Our heart wanders lost in the dark woods. Our dream wrestles in the castle of doubt. But there’s music in us.
It feels wrong to post anything today, mere days after the attacks in Paris and Beirut, without noting the violent ends to which extremists will go and the myriad ways in which we respond. Many of us treat music as a safe haven and a bridge between beliefs and borders. Surely the events must touch a particular nerve in musicians and music lovers familiar with Le Bataclan, one of the sites of Friday’s violence. So I’ll open with this video from yesterday of a man who towed his grand piano behind his bike, parked it outside Bataclan, and performed John Lennon’s “Imagine.” And I’ll direct you to this poem by Jack Gilbert, who fiercely insists that “there will be music despite everything” — despite the sorrow, despite the slaughter.
Flock of Dimes
As one-half of Wye Oak, Jenn Wasner has created brash, folk-tinged rock alongside drummer & keyboardist Andy Stack. The Baltimore native has since ventured out with solo work under the moniker Flock of Dimes. Though the full album has yet to be released, Wasner is road-testing the songs as she tours with EL VY (more later on the side project of The National’s frontman). If the Flock of Dimes songs we heard on Wednesday night represent almost-but-not-quite-finished products, then we’ve got some true sonic candy to savor in the months ahead. These are majestic, effects-drenched pieces — so full-bodied that you wouldn’t guess they’re the product of a single performer.
For most of the opening set, Wasner was half-hidden behind an array of keys, dials, and guitars — but there’s no hiding that voice with its shimmering energy, like a dream that visits by night and haunts through the day.
First, the young upstarts known as Banditos lit up the club with raw, bluesy, punkified, tambourine-shaking, banjo-laced rock. Then the Old 97’s — venerated statesmen of the Republic of Alt-Country Meets Punk Rock — took us hip-shaking, innuendo-slinging, windmill-strumming into the wee hours of morning.
Wide-eyed, white lines On down the road I slide God willing and the creek don’t rise Well, I won’t be home tonight …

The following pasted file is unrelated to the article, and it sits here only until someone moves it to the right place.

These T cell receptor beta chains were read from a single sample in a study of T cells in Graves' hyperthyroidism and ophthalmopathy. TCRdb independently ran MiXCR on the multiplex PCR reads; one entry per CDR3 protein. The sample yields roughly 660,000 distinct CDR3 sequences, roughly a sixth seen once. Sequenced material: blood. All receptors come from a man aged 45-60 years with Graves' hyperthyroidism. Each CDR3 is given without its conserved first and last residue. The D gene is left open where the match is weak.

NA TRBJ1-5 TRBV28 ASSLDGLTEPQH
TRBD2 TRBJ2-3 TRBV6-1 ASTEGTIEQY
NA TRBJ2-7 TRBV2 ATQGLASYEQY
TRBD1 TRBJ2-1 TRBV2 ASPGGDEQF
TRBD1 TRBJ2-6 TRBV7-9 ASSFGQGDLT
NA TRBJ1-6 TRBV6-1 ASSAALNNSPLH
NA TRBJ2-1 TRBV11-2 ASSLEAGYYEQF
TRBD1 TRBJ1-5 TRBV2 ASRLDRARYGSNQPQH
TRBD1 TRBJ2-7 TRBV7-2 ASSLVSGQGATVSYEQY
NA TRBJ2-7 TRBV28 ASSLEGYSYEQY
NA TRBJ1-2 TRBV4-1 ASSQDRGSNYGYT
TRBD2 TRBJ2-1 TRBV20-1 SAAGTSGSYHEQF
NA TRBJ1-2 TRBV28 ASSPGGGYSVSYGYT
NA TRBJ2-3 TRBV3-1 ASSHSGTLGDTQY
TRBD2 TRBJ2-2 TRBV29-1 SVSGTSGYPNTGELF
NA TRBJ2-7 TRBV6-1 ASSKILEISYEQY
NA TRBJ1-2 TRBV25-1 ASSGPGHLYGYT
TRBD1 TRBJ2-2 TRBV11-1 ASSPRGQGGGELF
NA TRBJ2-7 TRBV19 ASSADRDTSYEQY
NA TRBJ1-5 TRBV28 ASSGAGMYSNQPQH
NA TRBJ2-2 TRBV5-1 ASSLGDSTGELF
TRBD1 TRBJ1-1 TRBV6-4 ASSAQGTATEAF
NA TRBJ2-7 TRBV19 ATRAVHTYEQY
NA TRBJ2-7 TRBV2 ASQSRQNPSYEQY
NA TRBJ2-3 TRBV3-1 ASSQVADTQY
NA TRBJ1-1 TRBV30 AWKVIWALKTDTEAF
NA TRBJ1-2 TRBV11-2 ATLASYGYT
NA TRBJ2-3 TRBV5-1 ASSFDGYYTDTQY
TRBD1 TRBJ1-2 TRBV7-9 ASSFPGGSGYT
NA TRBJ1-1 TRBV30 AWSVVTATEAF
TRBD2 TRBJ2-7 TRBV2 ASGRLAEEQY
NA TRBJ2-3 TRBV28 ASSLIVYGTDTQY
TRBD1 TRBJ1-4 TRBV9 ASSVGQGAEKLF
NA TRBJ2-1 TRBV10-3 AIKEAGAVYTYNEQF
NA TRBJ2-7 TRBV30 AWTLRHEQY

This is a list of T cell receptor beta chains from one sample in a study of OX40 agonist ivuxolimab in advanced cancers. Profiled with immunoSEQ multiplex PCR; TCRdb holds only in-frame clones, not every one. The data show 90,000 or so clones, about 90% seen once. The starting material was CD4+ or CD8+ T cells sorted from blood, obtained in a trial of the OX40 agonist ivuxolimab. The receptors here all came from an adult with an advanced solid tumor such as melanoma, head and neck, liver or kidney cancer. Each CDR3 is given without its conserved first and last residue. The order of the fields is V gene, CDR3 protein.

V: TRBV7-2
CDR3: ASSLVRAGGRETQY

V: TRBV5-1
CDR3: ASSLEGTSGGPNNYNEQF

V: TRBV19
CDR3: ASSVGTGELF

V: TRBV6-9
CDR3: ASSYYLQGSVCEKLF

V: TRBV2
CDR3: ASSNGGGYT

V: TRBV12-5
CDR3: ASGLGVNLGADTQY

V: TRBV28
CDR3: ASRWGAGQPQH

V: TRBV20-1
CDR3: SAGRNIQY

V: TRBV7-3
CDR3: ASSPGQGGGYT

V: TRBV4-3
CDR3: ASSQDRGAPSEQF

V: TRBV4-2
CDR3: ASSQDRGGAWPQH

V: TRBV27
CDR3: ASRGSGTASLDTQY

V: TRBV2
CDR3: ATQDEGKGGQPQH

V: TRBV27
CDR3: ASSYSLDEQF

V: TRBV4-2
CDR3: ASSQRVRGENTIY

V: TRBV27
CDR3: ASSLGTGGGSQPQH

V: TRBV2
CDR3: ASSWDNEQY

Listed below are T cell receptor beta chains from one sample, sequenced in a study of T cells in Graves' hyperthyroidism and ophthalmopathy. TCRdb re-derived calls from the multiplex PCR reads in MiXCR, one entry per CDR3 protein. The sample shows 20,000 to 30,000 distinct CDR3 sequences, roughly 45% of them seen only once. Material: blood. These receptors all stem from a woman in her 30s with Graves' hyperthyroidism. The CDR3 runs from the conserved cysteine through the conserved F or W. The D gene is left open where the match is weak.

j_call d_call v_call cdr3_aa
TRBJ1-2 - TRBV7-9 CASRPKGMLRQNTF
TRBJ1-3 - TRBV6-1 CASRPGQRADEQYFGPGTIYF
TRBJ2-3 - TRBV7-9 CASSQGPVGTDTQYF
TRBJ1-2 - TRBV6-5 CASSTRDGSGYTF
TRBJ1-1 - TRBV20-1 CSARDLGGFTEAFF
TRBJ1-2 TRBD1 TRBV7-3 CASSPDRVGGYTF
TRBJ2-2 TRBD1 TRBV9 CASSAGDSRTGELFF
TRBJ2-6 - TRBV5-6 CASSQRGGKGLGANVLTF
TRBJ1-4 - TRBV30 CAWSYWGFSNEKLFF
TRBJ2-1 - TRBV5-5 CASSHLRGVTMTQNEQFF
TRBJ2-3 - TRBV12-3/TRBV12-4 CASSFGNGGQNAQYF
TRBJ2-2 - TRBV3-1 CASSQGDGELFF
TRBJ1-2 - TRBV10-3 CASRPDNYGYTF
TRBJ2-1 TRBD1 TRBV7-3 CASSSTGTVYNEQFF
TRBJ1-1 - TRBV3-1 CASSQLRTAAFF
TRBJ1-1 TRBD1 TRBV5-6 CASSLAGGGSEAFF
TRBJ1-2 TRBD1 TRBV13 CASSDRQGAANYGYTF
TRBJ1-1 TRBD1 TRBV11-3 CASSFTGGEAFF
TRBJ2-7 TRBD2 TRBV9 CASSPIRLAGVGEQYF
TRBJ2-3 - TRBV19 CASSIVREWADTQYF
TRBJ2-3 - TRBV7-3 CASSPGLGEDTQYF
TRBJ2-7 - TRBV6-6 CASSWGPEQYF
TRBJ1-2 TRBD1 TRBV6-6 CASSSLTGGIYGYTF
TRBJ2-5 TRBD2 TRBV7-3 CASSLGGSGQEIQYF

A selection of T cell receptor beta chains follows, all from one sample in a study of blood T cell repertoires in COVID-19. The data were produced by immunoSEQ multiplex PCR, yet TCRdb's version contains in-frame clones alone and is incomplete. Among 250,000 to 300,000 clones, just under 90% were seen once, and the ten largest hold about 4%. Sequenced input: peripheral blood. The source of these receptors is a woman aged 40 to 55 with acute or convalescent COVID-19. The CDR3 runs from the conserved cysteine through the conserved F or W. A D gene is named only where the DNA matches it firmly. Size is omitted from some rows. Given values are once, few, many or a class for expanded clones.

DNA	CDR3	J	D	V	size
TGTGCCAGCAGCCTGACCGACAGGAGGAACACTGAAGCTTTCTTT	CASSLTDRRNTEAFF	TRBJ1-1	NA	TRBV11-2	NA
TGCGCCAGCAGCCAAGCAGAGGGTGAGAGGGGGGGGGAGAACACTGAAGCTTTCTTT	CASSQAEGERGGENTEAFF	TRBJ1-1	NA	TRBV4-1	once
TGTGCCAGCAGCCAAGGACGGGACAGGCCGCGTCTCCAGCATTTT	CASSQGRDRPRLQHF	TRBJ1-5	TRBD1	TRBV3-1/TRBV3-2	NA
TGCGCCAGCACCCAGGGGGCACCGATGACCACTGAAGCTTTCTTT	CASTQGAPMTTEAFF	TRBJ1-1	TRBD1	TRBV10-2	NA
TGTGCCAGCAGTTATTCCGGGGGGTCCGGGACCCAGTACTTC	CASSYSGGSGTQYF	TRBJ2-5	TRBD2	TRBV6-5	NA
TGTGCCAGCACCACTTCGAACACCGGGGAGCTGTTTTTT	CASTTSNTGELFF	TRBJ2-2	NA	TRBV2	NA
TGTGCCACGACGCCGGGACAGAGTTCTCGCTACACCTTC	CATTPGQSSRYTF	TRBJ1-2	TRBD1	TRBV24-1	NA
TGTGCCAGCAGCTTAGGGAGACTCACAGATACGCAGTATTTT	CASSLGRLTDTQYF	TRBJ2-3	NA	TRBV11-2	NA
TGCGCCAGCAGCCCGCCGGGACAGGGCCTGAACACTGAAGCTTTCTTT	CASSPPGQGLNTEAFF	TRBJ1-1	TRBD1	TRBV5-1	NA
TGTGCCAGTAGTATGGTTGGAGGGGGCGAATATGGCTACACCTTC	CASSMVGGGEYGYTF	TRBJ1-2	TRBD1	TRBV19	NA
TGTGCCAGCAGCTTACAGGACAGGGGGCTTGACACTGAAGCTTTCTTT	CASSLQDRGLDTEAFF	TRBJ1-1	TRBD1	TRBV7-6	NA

First, the young upstarts known as Banditos lit up the club with raw, bluesy, tambourine-jangling southern rock. Then Old 97’s — the venerated statesmen of the Republic of Alt-Country Meets Punk — took us hip-shaking, innuendo-slinging, and windmill-strumming into the wee hours. It was one of those nights when you wanna say, “oh, to hell with it,” pack a bag, and follow the bands on down the road.
The six-member Banditos hail from Birmingham and operate out of Nashville. If you’re looking for new songs to play between cuts of Alabama Shakes and Drive-By Truckers, look no further — all that well-muscled, gritty, soulful goodness is right here.
Take equal measures of existentialist musings and political smarts and a voice that hums and crackles in alternating currents of vulnerability, whimsy, and ferociousness, and you get The Mynabirds: a mingling of piano, organ, synths, electric guitars, horns, drums — sometimes danceable, other times hymnal amalgams of melody and rhythm, with singer-pianist Laura Burhenn’s distinctive, arresting vocals at the center of it all. The pop shimmer draws you in. The gritty, soulful depths invite you to linger and explore.
Two years ago, Kodaline was the supporting act at a 9:30 Club show. Last week, the Irish rock band returned to the D.C. venue, this time as the headliner. It was an evening of music that was both achingly beautiful and irrepressibly joyful. Check out the photos below and enter for a chance to win tickets to Kodaline’s Los Angeles show on May 5, 2015.
Nine o’clock, Thursday night. Gavin James had finished his soulful opening set, and Kodaline was up next. On the club floor, the crowd was jammed up against the barricade. From the balconies, eager faces looked down.
Early Spring. Harshness vanished. A sudden softness has replaced the meadows’ wintry grey. Little rivulets of water changed their singing accents. (R.M. Rilke) And while rain pattered against the sidewalks outside, in the dimly-lit 9:30 Club, folk musicians Ólöf Arnalds and José González took the sold-out crowd hopscotching across landscapes and languages.
Icelandic singer/songwriter Ólöf Arnalds played a solo opening set structured around finger-picked guitar. Arnalds’ lyrics alternate between her native tongue and English, her brilliant trill conjuring an otherworldly landscape. Björk describes Arnalds’ voice as “something between a child and an old woman,” and there is indeed a hybrid, unsettling-yet-beguiling quality to Arnalds’ style. Her vocals swirl in dizzying heights, but never sound shrill. Her tone is beautifully saturated and her diction crisp, with consonants taking on a subtle rhythmic, percussive effect.